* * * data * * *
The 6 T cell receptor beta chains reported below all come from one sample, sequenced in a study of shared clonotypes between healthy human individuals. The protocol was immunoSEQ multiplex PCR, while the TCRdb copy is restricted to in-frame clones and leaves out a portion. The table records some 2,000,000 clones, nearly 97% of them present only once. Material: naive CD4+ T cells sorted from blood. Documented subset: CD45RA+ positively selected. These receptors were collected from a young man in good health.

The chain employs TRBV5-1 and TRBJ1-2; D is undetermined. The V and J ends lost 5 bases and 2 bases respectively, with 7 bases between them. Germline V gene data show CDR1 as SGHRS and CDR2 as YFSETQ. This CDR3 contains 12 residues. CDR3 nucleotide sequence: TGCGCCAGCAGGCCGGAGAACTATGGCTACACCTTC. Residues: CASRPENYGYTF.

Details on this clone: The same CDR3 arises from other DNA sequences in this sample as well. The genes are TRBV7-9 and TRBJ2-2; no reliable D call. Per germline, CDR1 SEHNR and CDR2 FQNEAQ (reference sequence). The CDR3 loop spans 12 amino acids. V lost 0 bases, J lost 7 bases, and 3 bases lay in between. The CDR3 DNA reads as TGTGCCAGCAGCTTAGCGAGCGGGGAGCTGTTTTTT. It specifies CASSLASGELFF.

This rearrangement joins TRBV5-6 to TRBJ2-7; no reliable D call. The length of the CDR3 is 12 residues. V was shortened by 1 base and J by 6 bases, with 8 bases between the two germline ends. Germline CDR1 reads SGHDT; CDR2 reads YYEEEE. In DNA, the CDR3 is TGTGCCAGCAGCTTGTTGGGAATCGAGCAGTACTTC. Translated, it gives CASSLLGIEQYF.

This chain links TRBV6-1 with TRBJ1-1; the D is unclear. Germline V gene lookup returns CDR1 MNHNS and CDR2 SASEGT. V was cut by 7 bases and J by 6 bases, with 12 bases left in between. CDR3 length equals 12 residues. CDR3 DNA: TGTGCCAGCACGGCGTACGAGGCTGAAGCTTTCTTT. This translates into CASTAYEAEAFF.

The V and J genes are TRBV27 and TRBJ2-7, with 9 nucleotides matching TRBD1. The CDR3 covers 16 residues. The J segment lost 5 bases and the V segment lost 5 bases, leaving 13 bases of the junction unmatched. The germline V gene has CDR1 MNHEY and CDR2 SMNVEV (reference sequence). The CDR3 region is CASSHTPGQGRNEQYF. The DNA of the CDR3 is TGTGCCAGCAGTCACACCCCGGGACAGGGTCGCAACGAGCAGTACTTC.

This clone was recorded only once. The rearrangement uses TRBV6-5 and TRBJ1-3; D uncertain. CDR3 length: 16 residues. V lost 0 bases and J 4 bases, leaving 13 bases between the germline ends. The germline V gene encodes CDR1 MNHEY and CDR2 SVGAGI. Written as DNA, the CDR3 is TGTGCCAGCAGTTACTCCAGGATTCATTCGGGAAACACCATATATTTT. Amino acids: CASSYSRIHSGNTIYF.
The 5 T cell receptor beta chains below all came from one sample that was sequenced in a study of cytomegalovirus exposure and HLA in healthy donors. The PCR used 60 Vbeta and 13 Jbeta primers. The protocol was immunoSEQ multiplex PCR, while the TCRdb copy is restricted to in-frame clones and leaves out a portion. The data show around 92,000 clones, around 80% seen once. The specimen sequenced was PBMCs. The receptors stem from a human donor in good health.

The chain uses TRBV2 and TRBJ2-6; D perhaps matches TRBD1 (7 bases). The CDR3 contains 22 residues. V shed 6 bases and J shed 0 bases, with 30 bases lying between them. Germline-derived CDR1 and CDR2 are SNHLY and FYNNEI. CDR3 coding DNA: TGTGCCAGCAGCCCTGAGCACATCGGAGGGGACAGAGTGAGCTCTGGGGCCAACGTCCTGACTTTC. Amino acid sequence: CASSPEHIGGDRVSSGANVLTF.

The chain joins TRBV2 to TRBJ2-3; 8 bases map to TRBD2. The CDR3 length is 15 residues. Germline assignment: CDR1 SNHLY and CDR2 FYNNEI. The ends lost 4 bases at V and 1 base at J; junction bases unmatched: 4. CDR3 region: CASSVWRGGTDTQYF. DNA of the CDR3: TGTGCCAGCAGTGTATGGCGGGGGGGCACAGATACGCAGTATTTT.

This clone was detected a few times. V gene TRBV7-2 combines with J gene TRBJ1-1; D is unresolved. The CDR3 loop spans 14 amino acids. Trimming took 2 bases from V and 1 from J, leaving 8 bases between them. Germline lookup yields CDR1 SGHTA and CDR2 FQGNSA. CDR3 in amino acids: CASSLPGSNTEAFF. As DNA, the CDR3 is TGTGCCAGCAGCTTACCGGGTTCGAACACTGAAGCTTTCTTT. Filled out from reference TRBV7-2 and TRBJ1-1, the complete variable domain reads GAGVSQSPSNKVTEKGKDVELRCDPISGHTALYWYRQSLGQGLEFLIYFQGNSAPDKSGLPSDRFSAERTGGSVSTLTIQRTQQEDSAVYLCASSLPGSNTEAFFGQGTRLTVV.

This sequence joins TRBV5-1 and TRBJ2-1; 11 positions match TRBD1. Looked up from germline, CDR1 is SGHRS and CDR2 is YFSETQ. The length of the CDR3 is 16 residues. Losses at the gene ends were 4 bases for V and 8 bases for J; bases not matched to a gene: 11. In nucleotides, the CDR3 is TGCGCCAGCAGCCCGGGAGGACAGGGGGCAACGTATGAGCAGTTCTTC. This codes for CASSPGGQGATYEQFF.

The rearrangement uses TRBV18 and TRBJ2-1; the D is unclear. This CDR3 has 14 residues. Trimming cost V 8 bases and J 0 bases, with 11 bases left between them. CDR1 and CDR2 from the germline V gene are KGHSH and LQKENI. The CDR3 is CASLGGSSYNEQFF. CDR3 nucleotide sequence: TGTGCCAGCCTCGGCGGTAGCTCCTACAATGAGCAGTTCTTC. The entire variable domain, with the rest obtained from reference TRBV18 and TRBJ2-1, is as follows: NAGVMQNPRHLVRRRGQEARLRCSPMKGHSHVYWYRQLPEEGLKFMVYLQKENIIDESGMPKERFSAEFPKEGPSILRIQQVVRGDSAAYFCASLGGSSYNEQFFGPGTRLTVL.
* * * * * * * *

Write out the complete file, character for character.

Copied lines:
The 6 T cell receptor beta chains reported below all come from one sample, sequenced in a study of shared clonotypes between healthy human individuals. The protocol was immunoSEQ multiplex PCR, while the TCRdb copy is restricted to in-frame clones and leaves out a portion. The table records some 2,000,000 clones, nearly 97% of them present only once. Material: naive CD4+ T cells sorted from blood. Documented subset: CD45RA+ positively selected. These receptors were collected from a young man in good health.

The chain employs TRBV5-1 and TRBJ1-2; D is undetermined. The V and J ends lost 5 bases and 2 bases respectively, with 7 bases between them. Germline V gene data show CDR1 as SGHRS and CDR2 as YFSETQ. This CDR3 contains 12 residues. CDR3 nucleotide sequence: TGCGCCAGCAGGCCGGAGAACTATGGCTACACCTTC. Residues: CASRPENYGYTF.

Details on this clone: The same CDR3 arises from other DNA sequences in this sample as well. The genes are TRBV7-9 and TRBJ2-2; no reliable D call. Per germline, CDR1 SEHNR and CDR2 FQNEAQ (reference sequence). The CDR3 loop spans 12 amino acids. V lost 0 bases, J lost 7 bases, and 3 bases lay in between. The CDR3 DNA reads as TGTGCCAGCAGCTTAGCGAGCGGGGAGCTGTTTTTT. It specifies CASSLASGELFF.

This rearrangement joins TRBV5-6 to TRBJ2-7; no reliable D call. The length of the CDR3 is 12 residues. V was shortened by 1 base and J by 6 bases, with 8 bases between the two germline ends. Germline CDR1 reads SGHDT; CDR2 reads YYEEEE. In DNA, the CDR3 is TGTGCCAGCAGCTTGTTGGGAATCGAGCAGTACTTC. Translated, it gives CASSLLGIEQYF.

This chain links TRBV6-1 with TRBJ1-1; the D is unclear. Germline V gene lookup returns CDR1 MNHNS and CDR2 SASEGT. V was cut by 7 bases and J by 6 bases, with 12 bases left in between. CDR3 length equals 12 residues. CDR3 DNA: TGTGCCAGCACGGCGTACGAGGCTGAAGCTTTCTTT. This translates into CASTAYEAEAFF.

The V and J genes are TRBV27 and TRBJ2-7, with 9 nucleotides matching TRBD1. The CDR3 covers 16 residues. The J segment lost 5 bases and the V segment lost 5 bases, leaving 13 bases of the junction unmatched. The germline V gene has CDR1 MNHEY and CDR2 SMNVEV (reference sequence). The CDR3 region is CASSHTPGQGRNEQYF. The DNA of the CDR3 is TGTGCCAGCAGTCACACCCCGGGACAGGGTCGCAACGAGCAGTACTTC.

This clone was recorded only once. The rearrangement uses TRBV6-5 and TRBJ1-3; D uncertain. CDR3 length: 16 residues. V lost 0 bases and J 4 bases, leaving 13 bases between the germline ends. The germline V gene encodes CDR1 MNHEY and CDR2 SVGAGI. Written as DNA, the CDR3 is TGTGCCAGCAGTTACTCCAGGATTCATTCGGGAAACACCATATATTTT. Amino acids: CASSYSRIHSGNTIYF.
The 5 T cell receptor beta chains below all came from one sample that was sequenced in a study of cytomegalovirus exposure and HLA in healthy donors. The PCR used 60 Vbeta and 13 Jbeta primers. The protocol was immunoSEQ multiplex PCR, while the TCRdb copy is restricted to in-frame clones and leaves out a portion. The data show around 92,000 clones, around 80% seen once. The specimen sequenced was PBMCs. The receptors stem from a human donor in good health.

The chain uses TRBV2 and TRBJ2-6; D perhaps matches TRBD1 (7 bases). The CDR3 contains 22 residues. V shed 6 bases and J shed 0 bases, with 30 bases lying between them. Germline-derived CDR1 and CDR2 are SNHLY and FYNNEI. CDR3 coding DNA: TGTGCCAGCAGCCCTGAGCACATCGGAGGGGACAGAGTGAGCTCTGGGGCCAACGTCCTGACTTTC. Amino acid sequence: CASSPEHIGGDRVSSGANVLTF.

The chain joins TRBV2 to TRBJ2-3; 8 bases map to TRBD2. The CDR3 length is 15 residues. Germline assignment: CDR1 SNHLY and CDR2 FYNNEI. The ends lost 4 bases at V and 1 base at J; junction bases unmatched: 4. CDR3 region: CASSVWRGGTDTQYF. DNA of the CDR3: TGTGCCAGCAGTGTATGGCGGGGGGGCACAGATACGCAGTATTTT.

This clone was detected a few times. V gene TRBV7-2 combines with J gene TRBJ1-1; D is unresolved. The CDR3 loop spans 14 amino acids. Trimming took 2 bases from V and 1 from J, leaving 8 bases between them. Germline lookup yields CDR1 SGHTA and CDR2 FQGNSA. CDR3 in amino acids: CASSLPGSNTEAFF. As DNA, the CDR3 is TGTGCCAGCAGCTTACCGGGTTCGAACACTGAAGCTTTCTTT. Filled out from reference TRBV7-2 and TRBJ1-1, the complete variable domain reads GAGVSQSPSNKVTEKGKDVELRCDPISGHTALYWYRQSLGQGLEFLIYFQGNSAPDKSGLPSDRFSAERTGGSVSTLTIQRTQQEDSAVYLCASSLPGSNTEAFFGQGTRLTVV.

This sequence joins TRBV5-1 and TRBJ2-1; 11 positions match TRBD1. Looked up from germline, CDR1 is SGHRS and CDR2 is YFSETQ. The length of the CDR3 is 16 residues. Losses at the gene ends were 4 bases for V and 8 bases for J; bases not matched to a gene: 11. In nucleotides, the CDR3 is TGCGCCAGCAGCCCGGGAGGACAGGGGGCAACGTATGAGCAGTTCTTC. This codes for CASSPGGQGATYEQFF.

The rearrangement uses TRBV18 and TRBJ2-1; the D is unclear. This CDR3 has 14 residues. Trimming cost V 8 bases and J 0 bases, with 11 bases left between them. CDR1 and CDR2 from the germline V gene are KGHSH and LQKENI. The CDR3 is CASLGGSSYNEQFF. CDR3 nucleotide sequence: TGTGCCAGCCTCGGCGGTAGCTCCTACAATGAGCAGTTCTTC. The entire variable domain, with the rest obtained from reference TRBV18 and TRBJ2-1, is as follows: NAGVMQNPRHLVRRRGQEARLRCSPMKGHSHVYWYRQLPEEGLKFMVYLQKENIIDESGMPKERFSAEFPKEGPSILRIQQVVRGDSAAYFCASLGGSSYNEQFFGPGTRLTVL.